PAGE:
CPSC: 8 deaths, 13,000 injuries from fireworks in 2017
AP , TMJ4
12:53 PM, Jun 27, 2018
1:48 PM, Jun 27, 2018
WASHINGTON D.C. -- As families and friends gather for the Fourth of July holiday at backyard barbeques, cookouts, and pool parties, the U.S. Consumer Product Safety Commission (CPSC) is reminding consumers to celebrate safely when using fireworks.
At a fireworks safety press conference and demonstration Wednesday, on the National Mall, CPSC announced that eight fireworks-related deaths were reported in 2017, with victims ranging in age from four to 57.
There were a 13,000 fireworks-related, emergency department-treated injuries in 2017. Moreover, about 67 percent of the estimated annual fireworks-related, emergency department-treated injuries for 2017 occurred during the month surrounding the Fourth of July holiday, between June 16, 2017 and July 16, 2017.
During this one month period, sparklers were the number one cause of injuries, accounting for 14 percent of the estimated injuries.
"CPSC works year round to help prevent deaths and injuries from fireworks," said Ann Marie Buerkle, CPSC acting chairman. "Beyond CPSC's efforts, we want to make sure everyone takes simple safety steps to celebrate safely with their family and friends. We work with the fireworks industry, monitor incoming fireworks shipments at the ports and enforce federal fireworks safety regulations, so that all Americans have a safe Fourth of July."
In CPSC's new fireworks report, five of the eight deaths were related to reloadable aerial devices; one was associated with devices manufactured at home, one involved a firecracker, and one was related to sparklers. Seven victims died from direct impacts of fireworks, and one victim died in a house fire caused by misusing a firecracker.
Michael Spencer, a pilot from Bowling Green, Kentucky, knows all too well how dangerous fireworks can be if not used safely. While on vacation in 2015, he was injured by a shell-and-mortar style fireworks device and lost several fingers on both hands, undergoing more than 11 surgeries. Spencer shared his story during CPSC's fireworks event. He is now committed to making sure this tragedy does not happen to anyone else.
"Fireworks can be extremely dangerous, even if they are legal," said Spencer. "My advice would be to leave them to the professionals."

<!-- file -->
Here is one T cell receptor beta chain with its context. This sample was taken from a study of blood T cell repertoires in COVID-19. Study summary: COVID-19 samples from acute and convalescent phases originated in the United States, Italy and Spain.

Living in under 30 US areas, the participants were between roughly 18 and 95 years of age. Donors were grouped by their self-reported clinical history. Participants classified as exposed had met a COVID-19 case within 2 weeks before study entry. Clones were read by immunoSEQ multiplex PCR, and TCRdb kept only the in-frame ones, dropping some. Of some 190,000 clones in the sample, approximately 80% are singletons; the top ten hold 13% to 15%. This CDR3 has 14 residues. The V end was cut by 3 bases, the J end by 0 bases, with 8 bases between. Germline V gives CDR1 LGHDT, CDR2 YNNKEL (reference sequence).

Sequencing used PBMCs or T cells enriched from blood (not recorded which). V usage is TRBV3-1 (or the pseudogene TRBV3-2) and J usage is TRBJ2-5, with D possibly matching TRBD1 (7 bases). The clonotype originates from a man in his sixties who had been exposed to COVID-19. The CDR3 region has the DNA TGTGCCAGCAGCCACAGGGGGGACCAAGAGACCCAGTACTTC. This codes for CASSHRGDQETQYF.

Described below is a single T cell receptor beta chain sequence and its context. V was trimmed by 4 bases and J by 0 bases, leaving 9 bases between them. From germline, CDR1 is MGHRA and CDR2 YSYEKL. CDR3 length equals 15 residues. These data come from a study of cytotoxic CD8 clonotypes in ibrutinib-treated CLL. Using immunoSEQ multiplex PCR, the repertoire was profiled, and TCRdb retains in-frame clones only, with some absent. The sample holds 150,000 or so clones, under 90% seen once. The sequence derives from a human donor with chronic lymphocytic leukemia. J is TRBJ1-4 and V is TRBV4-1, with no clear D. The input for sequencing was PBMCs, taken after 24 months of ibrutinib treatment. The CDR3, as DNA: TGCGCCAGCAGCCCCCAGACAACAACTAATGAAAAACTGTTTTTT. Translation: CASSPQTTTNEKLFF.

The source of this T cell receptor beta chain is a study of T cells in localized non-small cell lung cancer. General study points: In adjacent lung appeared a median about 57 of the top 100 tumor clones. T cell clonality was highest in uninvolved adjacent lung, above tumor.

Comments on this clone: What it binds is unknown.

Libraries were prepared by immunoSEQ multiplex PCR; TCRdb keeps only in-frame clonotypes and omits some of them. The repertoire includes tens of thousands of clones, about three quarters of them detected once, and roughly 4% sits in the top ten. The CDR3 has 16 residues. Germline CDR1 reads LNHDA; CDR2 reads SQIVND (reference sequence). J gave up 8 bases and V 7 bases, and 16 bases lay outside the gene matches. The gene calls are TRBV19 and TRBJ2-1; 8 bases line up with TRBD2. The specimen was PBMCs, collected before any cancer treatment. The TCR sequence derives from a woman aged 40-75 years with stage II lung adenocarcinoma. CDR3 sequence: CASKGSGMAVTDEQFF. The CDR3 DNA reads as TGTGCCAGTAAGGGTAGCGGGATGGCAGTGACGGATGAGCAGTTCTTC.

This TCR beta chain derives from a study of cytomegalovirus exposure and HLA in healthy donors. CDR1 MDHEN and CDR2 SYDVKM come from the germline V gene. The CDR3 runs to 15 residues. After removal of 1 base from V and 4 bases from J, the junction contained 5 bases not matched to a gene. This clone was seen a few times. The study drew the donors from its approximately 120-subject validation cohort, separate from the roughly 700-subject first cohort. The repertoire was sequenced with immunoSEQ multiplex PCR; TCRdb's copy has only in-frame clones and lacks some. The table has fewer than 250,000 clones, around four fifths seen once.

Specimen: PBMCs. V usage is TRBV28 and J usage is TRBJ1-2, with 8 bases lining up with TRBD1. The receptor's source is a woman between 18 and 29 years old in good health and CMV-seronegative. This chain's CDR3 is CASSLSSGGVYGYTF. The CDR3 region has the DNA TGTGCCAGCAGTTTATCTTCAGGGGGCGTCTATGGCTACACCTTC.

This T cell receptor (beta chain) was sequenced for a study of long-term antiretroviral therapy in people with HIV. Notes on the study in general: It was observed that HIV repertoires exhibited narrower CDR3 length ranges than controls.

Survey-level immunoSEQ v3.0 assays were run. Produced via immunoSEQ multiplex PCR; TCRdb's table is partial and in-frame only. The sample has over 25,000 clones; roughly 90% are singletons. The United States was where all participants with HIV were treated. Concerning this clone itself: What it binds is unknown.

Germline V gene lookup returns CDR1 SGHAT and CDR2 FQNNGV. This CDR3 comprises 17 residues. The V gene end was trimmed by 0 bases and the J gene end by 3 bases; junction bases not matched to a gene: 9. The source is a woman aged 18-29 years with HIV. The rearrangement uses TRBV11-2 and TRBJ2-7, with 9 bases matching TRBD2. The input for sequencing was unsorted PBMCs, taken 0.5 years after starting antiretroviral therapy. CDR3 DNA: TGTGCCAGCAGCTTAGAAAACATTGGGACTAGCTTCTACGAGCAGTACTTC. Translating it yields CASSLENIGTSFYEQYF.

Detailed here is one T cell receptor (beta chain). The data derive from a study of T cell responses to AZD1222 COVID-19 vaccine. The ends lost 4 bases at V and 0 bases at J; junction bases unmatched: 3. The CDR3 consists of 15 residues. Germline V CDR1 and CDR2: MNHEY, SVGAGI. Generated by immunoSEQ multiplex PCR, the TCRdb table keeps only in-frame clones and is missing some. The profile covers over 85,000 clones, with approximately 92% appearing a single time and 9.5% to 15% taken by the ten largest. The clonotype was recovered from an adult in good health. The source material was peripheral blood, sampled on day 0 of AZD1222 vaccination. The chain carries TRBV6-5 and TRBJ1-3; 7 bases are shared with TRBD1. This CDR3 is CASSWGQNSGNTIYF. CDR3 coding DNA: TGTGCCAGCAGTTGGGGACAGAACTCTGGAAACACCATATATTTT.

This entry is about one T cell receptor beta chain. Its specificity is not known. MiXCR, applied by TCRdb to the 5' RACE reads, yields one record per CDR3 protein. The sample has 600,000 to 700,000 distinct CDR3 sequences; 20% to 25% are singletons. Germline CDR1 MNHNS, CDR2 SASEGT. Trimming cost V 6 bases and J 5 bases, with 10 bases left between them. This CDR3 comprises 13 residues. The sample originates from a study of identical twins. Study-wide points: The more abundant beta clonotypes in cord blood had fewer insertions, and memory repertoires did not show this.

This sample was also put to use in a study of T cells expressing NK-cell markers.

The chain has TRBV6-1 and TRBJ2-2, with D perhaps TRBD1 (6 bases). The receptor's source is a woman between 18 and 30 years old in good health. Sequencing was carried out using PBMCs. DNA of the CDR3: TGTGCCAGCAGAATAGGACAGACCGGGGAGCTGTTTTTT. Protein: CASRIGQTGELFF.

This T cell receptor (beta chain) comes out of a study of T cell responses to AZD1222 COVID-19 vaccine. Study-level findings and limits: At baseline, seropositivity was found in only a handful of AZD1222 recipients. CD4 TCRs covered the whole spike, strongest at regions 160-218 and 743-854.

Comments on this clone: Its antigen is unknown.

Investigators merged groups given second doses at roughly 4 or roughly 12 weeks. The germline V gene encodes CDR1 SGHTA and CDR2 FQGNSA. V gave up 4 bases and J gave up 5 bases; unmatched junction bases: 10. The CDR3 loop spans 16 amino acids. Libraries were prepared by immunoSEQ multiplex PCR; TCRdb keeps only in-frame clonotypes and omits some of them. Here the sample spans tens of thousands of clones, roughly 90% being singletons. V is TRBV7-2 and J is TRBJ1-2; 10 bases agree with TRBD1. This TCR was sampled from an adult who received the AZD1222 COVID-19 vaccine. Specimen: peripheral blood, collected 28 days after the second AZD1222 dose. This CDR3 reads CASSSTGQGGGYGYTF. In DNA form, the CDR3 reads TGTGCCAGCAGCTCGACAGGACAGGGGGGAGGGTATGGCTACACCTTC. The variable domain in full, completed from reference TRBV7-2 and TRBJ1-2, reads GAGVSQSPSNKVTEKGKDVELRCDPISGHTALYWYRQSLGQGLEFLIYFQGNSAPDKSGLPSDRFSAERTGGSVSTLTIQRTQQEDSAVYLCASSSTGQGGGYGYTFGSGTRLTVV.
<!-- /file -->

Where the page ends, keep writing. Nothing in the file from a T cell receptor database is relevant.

Consumers who decide to purchase consumer fireworks are urged to follow these safety steps:
Make sure consumer fireworks are legal in your area, before buying or using them.
Never use or make professional-grade fireworks.
Do not buy or use fireworks that are packaged in brown paper; this is often a sign that the fireworks were made for professional displays and are not for consumer use.
Never allow young children to play with or ignite fireworks, including sparklers. Sparklers burn at temperatures of about 2,000 degrees Fahrenheit. This is hot enough to melt some metals.
Never place any part of your body directly over a fireworks device when lighting the fuse.
Move to a safe distance immediately after lighting fireworks.
Never point or throw fireworks at another person or occupied area.
Light fireworks one at a time, then move away from them quickly.
Keep a bucket of water or a garden hose handy, in case of fire or other mishap.
Never try to relight or handle malfunctioning fireworks. Soak them with water and throw them away.
After fireworks complete their burning, douse the spent device with plenty of water from a bucket or hose before discarding the device to prevent a trash fire.
For more information, visit the fireworks safety education center and check for fireworks recalls at CPSC.gov.
Reporting of fireworks-related deaths for 2017 is not complete, and the number of deaths in 2017 should be considered a minimum.